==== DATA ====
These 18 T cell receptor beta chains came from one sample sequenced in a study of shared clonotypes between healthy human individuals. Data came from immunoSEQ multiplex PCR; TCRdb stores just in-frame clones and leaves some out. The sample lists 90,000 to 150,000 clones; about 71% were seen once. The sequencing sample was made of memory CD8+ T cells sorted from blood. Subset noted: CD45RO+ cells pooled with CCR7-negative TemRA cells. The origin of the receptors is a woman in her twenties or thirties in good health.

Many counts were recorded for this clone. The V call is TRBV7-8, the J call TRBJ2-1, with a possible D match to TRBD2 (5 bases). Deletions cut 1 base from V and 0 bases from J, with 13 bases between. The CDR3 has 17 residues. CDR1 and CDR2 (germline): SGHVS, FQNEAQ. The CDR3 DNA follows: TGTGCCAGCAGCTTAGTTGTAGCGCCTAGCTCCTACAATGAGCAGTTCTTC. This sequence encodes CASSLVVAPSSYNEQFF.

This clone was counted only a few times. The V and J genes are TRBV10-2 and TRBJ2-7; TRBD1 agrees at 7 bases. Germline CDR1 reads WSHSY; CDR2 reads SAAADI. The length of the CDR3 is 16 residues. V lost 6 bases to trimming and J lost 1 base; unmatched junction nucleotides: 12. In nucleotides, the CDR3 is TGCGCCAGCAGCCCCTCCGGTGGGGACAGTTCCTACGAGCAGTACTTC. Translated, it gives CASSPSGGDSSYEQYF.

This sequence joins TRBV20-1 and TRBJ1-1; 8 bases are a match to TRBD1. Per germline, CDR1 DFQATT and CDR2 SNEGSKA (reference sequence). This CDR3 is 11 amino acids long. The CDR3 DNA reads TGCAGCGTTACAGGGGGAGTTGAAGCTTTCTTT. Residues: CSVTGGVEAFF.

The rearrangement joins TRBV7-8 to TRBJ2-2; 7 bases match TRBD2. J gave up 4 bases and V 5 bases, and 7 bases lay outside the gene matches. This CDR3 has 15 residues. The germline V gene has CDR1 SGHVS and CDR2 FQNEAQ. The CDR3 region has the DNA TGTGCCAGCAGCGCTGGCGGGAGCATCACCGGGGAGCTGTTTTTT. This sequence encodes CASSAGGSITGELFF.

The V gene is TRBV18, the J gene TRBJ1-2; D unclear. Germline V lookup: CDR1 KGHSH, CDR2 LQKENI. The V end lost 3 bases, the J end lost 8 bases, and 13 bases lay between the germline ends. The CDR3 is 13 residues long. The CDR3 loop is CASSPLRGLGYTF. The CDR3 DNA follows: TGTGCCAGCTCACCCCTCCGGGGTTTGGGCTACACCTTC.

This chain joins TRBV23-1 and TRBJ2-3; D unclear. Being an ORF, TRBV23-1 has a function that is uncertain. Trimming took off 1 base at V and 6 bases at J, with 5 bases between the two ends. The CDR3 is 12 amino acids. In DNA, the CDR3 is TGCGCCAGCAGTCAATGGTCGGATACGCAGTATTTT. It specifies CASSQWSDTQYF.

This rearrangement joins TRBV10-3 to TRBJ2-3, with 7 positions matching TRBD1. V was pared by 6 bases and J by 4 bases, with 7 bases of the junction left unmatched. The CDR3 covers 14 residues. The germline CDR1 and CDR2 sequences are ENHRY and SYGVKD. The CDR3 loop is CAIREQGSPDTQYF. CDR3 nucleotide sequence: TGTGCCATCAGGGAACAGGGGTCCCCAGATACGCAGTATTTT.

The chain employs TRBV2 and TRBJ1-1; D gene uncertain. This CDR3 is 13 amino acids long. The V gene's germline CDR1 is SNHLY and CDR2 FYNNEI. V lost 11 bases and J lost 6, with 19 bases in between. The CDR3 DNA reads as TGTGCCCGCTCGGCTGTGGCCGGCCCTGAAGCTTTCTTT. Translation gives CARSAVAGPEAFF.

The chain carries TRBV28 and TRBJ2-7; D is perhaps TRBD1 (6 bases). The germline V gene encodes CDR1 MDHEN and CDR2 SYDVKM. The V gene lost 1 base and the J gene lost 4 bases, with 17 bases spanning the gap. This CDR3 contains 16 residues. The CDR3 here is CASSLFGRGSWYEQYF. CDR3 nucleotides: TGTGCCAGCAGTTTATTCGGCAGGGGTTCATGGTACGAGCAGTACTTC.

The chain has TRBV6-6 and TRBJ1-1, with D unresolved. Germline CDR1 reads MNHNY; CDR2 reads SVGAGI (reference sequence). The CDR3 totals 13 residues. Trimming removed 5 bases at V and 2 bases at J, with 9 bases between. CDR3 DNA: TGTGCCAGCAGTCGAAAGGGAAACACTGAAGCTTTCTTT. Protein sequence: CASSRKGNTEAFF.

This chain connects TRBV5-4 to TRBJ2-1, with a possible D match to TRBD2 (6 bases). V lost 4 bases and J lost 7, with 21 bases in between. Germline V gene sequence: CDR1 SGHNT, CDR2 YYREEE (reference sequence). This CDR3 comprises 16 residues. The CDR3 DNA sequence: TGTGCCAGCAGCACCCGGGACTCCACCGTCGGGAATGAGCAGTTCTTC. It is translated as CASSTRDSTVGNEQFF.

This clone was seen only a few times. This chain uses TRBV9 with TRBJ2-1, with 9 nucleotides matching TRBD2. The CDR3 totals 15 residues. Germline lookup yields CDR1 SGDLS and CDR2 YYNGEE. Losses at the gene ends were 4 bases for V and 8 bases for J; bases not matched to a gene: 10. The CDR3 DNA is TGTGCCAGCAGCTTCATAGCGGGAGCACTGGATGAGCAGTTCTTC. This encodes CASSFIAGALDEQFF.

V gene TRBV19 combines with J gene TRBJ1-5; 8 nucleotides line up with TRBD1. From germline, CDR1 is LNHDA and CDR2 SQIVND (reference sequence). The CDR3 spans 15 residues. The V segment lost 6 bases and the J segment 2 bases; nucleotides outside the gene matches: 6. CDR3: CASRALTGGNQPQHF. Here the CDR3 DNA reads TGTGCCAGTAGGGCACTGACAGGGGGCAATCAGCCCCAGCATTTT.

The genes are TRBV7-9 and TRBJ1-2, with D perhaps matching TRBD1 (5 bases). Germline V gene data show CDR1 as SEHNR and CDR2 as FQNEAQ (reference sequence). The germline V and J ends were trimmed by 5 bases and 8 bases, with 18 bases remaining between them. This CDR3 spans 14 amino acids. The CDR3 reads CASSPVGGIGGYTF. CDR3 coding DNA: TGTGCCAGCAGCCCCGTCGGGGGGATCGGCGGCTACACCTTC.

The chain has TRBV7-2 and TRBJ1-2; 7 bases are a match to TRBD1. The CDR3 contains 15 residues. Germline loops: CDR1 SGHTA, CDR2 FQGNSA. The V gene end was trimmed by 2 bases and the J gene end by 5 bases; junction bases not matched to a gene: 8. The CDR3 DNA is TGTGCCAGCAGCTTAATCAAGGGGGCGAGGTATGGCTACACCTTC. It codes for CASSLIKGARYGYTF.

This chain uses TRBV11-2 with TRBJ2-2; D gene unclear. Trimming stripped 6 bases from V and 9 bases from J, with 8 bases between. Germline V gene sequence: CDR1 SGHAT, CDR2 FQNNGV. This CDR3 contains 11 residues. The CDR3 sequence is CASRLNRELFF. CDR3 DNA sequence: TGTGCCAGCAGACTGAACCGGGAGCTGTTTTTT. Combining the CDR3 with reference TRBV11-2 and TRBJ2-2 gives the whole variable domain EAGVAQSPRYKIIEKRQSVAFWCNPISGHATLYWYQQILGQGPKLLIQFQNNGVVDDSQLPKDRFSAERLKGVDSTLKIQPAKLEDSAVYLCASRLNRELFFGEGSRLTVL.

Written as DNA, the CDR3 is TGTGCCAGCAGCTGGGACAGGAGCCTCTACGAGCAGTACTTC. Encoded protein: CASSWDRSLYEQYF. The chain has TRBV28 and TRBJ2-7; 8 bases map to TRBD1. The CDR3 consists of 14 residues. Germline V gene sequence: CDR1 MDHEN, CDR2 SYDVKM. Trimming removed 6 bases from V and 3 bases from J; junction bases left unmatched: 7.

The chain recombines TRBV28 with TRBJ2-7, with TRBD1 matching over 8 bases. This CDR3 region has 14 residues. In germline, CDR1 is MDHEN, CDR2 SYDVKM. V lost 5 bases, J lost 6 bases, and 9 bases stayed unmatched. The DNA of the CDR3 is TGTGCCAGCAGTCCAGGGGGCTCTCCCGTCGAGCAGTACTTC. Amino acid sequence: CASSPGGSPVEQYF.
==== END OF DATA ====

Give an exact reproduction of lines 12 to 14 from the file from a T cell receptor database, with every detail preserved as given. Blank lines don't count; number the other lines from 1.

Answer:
This chain connects TRBV5-4 to TRBJ2-1, with a possible D match to TRBD2 (6 bases). V lost 4 bases and J lost 7, with 21 bases in between. Germline V gene sequence: CDR1 SGHNT, CDR2 YYREEE (reference sequence). This CDR3 comprises 16 residues. The CDR3 DNA sequence: TGTGCCAGCAGCACCCGGGACTCCACCGTCGGGAATGAGCAGTTCTTC. It is translated as CASSTRDSTVGNEQFF.

This clone was seen only a few times. This chain uses TRBV9 with TRBJ2-1, with 9 nucleotides matching TRBD2. The CDR3 totals 15 residues. Germline lookup yields CDR1 SGDLS and CDR2 YYNGEE. Losses at the gene ends were 4 bases for V and 8 bases for J; bases not matched to a gene: 10. The CDR3 DNA is TGTGCCAGCAGCTTCATAGCGGGAGCACTGGATGAGCAGTTCTTC. This encodes CASSFIAGALDEQFF.

V gene TRBV19 combines with J gene TRBJ1-5; 8 nucleotides line up with TRBD1. From germline, CDR1 is LNHDA and CDR2 SQIVND (reference sequence). The CDR3 spans 15 residues. The V segment lost 6 bases and the J segment 2 bases; nucleotides outside the gene matches: 6. CDR3: CASRALTGGNQPQHF. Here the CDR3 DNA reads TGTGCCAGTAGGGCACTGACAGGGGGCAATCAGCCCCAGCATTTT.